Business With A Purpose: Three Things I’ve Learned As A Social Impact Entrepreneur
As a corporate lawyer, I’d always been fascinated by entrepreneurship. The process of starting a company seemed – at least, from my perspective – an incredibly creative act: looking for a problem, and then designing an idea to solve it. But it wasn’t until I moved into the field of social impact that I discovered a genuine, personal passion for entrepreneurship. Here’s why – and why the next generation of entrepreneurs should consider a social impact mission for their own business ventures.
Social impact is a way to blend business expertise with a meaningful mission
In many ways, social entrepreneurs get the best of both worlds. They’re able to use their business skill-set (for example, market identification and validation; marketing and design; scaling and fundraising), but they’re also able to identify a particular focus – one that has real meaning and importance. For many entrepreneurs, this social impact focus gives rise to new energy, persistence and determination. Knowing there’s a strong purpose behind your work can inspire you to continue, even when the journey gets tough.
Social impact ventures also benefit from enhanced community and customer support, if they’re able to communicate their social mission effectively. In a world that increasingly focuses on social issues, a new market opportunity is opening up for companies that are ready to take it.
Focusing on social value can produce more sustainable business models
Instead of responding to passing trends, or trying to maximise profits as rapidly as possible, social entrepreneurs have an opportunity to reflect on their choice of business model. For many social impact businesses, the pursuit of profit is secondary to the actual community value, or the socially-driven mission. In the long term, this shift in focus can work in favour of social impact ventures. While other businesses are at risk of fast market changes or industry disruption, businesses with a social purpose have a chance to work on longer-lasting problems in a more gradual, sustainable way.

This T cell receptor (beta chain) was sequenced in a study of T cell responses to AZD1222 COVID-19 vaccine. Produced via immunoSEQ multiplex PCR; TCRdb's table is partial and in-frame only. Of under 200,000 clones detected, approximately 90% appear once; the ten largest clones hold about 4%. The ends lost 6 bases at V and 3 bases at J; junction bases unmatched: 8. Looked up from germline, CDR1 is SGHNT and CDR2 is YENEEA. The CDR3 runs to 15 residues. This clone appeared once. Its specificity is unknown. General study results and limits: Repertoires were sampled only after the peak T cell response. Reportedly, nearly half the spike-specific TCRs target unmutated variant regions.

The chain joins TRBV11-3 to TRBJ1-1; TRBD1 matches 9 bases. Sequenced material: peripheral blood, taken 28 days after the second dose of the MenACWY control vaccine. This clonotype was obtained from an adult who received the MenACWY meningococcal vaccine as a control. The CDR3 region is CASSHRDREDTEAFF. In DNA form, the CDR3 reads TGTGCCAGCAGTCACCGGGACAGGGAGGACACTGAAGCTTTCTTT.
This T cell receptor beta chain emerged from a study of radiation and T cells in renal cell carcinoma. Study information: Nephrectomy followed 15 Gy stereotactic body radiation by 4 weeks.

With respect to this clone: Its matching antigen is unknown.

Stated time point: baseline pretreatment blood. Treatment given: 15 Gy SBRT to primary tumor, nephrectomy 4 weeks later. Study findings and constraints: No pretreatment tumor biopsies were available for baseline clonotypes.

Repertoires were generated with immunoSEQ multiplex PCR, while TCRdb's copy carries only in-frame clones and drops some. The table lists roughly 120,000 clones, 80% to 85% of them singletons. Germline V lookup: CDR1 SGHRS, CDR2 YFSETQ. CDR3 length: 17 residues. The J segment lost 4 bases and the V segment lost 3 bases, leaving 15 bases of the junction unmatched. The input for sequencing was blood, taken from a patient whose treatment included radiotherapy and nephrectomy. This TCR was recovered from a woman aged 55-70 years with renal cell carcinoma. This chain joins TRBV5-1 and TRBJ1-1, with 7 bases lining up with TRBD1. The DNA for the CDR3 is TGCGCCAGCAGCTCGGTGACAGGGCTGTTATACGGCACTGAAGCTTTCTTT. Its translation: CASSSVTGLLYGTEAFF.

Value metrics become more important
Instead of traditional metrics – focusing on units sold, or user engagement, or revenue growth – social impact entrepreneurs might focus on impact, community benefits, or long-term change. Although value metrics of this nature can be a little more difficult to measure (at least from a traditional corporate perspective), they can actually indicate social development on a long-term basis.
In addition, a growing number of companies are adopting CSR targets, or making binding commitments to social impact (demonstrated by initiatives like the growing B Corp movement). Social entrepreneurs have an opportunity to lead this movement towards a new way of doing business, one in which all corporations are encouraged to consider their social impact from the very beginning. And, personally, this is a change I’m excited to be a part of.
Eloise Skinner is an entrepreneur, author and writer. She is the founder of social impact consultancy The Purpose Workshop, and ed-tech start-up One Typical Day. Find her on her website here, or on LinkedIn here.